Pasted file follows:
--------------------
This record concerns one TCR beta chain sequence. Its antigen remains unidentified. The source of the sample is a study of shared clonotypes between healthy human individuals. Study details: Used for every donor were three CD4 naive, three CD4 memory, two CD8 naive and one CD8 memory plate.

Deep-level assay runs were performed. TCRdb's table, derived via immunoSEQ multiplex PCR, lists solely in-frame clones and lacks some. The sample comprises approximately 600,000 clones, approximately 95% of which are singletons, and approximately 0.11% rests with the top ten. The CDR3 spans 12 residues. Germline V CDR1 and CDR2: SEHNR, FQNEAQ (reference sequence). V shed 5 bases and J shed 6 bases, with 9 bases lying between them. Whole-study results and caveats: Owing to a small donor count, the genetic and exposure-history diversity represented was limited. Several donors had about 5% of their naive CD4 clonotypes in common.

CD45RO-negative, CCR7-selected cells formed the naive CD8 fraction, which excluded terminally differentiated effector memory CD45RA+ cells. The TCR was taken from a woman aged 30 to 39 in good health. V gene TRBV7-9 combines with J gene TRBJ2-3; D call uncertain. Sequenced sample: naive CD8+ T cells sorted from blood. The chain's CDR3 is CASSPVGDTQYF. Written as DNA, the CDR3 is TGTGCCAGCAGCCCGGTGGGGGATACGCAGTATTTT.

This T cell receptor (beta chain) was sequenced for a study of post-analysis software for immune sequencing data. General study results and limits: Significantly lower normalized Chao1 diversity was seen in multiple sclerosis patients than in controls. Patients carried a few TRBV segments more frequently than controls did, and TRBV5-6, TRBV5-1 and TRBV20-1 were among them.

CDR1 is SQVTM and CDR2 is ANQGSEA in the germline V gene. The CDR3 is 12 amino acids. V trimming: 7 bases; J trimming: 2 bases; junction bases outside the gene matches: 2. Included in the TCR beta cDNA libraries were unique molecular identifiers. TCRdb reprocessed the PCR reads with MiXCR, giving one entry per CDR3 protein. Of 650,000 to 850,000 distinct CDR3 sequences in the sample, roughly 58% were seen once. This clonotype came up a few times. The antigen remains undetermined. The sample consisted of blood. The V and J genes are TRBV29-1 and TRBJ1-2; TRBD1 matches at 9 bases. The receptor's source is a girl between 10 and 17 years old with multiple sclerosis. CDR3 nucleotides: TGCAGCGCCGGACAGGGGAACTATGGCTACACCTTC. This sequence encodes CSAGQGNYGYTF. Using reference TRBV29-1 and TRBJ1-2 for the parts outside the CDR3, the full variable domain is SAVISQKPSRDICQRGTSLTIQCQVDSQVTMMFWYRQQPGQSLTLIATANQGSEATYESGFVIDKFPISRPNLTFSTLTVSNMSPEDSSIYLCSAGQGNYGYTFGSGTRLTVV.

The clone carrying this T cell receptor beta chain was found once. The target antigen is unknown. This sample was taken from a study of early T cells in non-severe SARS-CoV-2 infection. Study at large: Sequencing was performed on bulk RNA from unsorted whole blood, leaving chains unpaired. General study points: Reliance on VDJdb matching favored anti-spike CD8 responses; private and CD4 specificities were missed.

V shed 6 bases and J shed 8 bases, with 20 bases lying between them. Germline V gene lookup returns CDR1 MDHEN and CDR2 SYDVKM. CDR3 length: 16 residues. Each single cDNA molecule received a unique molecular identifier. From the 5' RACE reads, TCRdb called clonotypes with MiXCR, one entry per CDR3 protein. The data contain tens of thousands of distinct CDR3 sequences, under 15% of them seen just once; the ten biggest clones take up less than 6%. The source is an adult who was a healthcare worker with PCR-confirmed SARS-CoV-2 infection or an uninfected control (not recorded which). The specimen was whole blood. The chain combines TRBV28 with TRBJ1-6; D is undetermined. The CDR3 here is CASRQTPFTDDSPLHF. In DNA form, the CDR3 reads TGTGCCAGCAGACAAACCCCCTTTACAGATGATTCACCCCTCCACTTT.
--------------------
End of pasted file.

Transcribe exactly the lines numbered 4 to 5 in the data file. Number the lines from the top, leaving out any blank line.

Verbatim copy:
This T cell receptor (beta chain) was sequenced for a study of post-analysis software for immune sequencing data. General study results and limits: Significantly lower normalized Chao1 diversity was seen in multiple sclerosis patients than in controls. Patients carried a few TRBV segments more frequently than controls did, and TRBV5-6, TRBV5-1 and TRBV20-1 were among them.

CDR1 is SQVTM and CDR2 is ANQGSEA in the germline V gene. The CDR3 is 12 amino acids. V trimming: 7 bases; J trimming: 2 bases; junction bases outside the gene matches: 2. Included in the TCR beta cDNA libraries were unique molecular identifiers. TCRdb reprocessed the PCR reads with MiXCR, giving one entry per CDR3 protein. Of 650,000 to 850,000 distinct CDR3 sequences in the sample, roughly 58% were seen once. This clonotype came up a few times. The antigen remains undetermined. The sample consisted of blood. The V and J genes are TRBV29-1 and TRBJ1-2; TRBD1 matches at 9 bases. The receptor's source is a girl between 10 and 17 years old with multiple sclerosis. CDR3 nucleotides: TGCAGCGCCGGACAGGGGAACTATGGCTACACCTTC. This sequence encodes CSAGQGNYGYTF. Using reference TRBV29-1 and TRBJ1-2 for the parts outside the CDR3, the full variable domain is SAVISQKPSRDICQRGTSLTIQCQVDSQVTMMFWYRQQPGQSLTLIATANQGSEATYESGFVIDKFPISRPNLTFSTLTVSNMSPEDSSIYLCSAGQGNYGYTFGSGTRLTVV.